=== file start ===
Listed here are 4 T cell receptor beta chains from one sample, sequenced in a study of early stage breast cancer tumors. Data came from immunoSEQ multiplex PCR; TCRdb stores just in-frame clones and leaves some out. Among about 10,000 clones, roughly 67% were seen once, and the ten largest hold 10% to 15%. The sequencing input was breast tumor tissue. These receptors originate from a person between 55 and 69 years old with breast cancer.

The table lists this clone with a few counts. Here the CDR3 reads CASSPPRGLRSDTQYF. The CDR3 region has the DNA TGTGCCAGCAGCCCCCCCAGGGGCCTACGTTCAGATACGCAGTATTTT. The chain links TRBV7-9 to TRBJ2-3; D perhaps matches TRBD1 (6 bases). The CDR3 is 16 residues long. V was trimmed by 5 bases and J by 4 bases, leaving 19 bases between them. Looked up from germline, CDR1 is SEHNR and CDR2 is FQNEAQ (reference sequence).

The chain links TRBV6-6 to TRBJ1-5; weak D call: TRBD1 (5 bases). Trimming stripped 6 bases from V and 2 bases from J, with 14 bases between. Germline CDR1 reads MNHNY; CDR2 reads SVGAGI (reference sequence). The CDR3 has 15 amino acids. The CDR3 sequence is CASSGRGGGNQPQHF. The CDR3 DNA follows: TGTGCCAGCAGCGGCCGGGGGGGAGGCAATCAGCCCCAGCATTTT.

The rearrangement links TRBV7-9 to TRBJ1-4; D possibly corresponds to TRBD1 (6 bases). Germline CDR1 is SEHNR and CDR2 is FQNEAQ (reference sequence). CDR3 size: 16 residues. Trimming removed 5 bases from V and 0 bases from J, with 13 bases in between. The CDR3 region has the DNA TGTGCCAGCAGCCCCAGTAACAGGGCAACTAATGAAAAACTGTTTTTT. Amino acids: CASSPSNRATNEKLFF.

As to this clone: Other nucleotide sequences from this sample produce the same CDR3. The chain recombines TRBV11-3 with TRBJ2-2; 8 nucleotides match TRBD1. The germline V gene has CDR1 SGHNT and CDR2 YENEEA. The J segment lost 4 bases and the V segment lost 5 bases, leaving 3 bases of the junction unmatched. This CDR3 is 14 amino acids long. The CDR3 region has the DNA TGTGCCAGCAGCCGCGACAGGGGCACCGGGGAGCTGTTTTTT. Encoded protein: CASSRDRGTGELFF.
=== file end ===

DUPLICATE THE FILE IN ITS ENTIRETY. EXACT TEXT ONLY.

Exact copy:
Listed here are 4 T cell receptor beta chains from one sample, sequenced in a study of early stage breast cancer tumors. Data came from immunoSEQ multiplex PCR; TCRdb stores just in-frame clones and leaves some out. Among about 10,000 clones, roughly 67% were seen once, and the ten largest hold 10% to 15%. The sequencing input was breast tumor tissue. These receptors originate from a person between 55 and 69 years old with breast cancer.

The table lists this clone with a few counts. Here the CDR3 reads CASSPPRGLRSDTQYF. The CDR3 region has the DNA TGTGCCAGCAGCCCCCCCAGGGGCCTACGTTCAGATACGCAGTATTTT. The chain links TRBV7-9 to TRBJ2-3; D perhaps matches TRBD1 (6 bases). The CDR3 is 16 residues long. V was trimmed by 5 bases and J by 4 bases, leaving 19 bases between them. Looked up from germline, CDR1 is SEHNR and CDR2 is FQNEAQ (reference sequence).

The chain links TRBV6-6 to TRBJ1-5; weak D call: TRBD1 (5 bases). Trimming stripped 6 bases from V and 2 bases from J, with 14 bases between. Germline CDR1 reads MNHNY; CDR2 reads SVGAGI (reference sequence). The CDR3 has 15 amino acids. The CDR3 sequence is CASSGRGGGNQPQHF. The CDR3 DNA follows: TGTGCCAGCAGCGGCCGGGGGGGAGGCAATCAGCCCCAGCATTTT.

The rearrangement links TRBV7-9 to TRBJ1-4; D possibly corresponds to TRBD1 (6 bases). Germline CDR1 is SEHNR and CDR2 is FQNEAQ (reference sequence). CDR3 size: 16 residues. Trimming removed 5 bases from V and 0 bases from J, with 13 bases in between. The CDR3 region has the DNA TGTGCCAGCAGCCCCAGTAACAGGGCAACTAATGAAAAACTGTTTTTT. Amino acids: CASSPSNRATNEKLFF.

As to this clone: Other nucleotide sequences from this sample produce the same CDR3. The chain recombines TRBV11-3 with TRBJ2-2; 8 nucleotides match TRBD1. The germline V gene has CDR1 SGHNT and CDR2 YENEEA. The J segment lost 4 bases and the V segment lost 5 bases, leaving 3 bases of the junction unmatched. This CDR3 is 14 amino acids long. The CDR3 region has the DNA TGTGCCAGCAGCCGCGACAGGGGCACCGGGGAGCTGTTTTTT. Encoded protein: CASSRDRGTGELFF.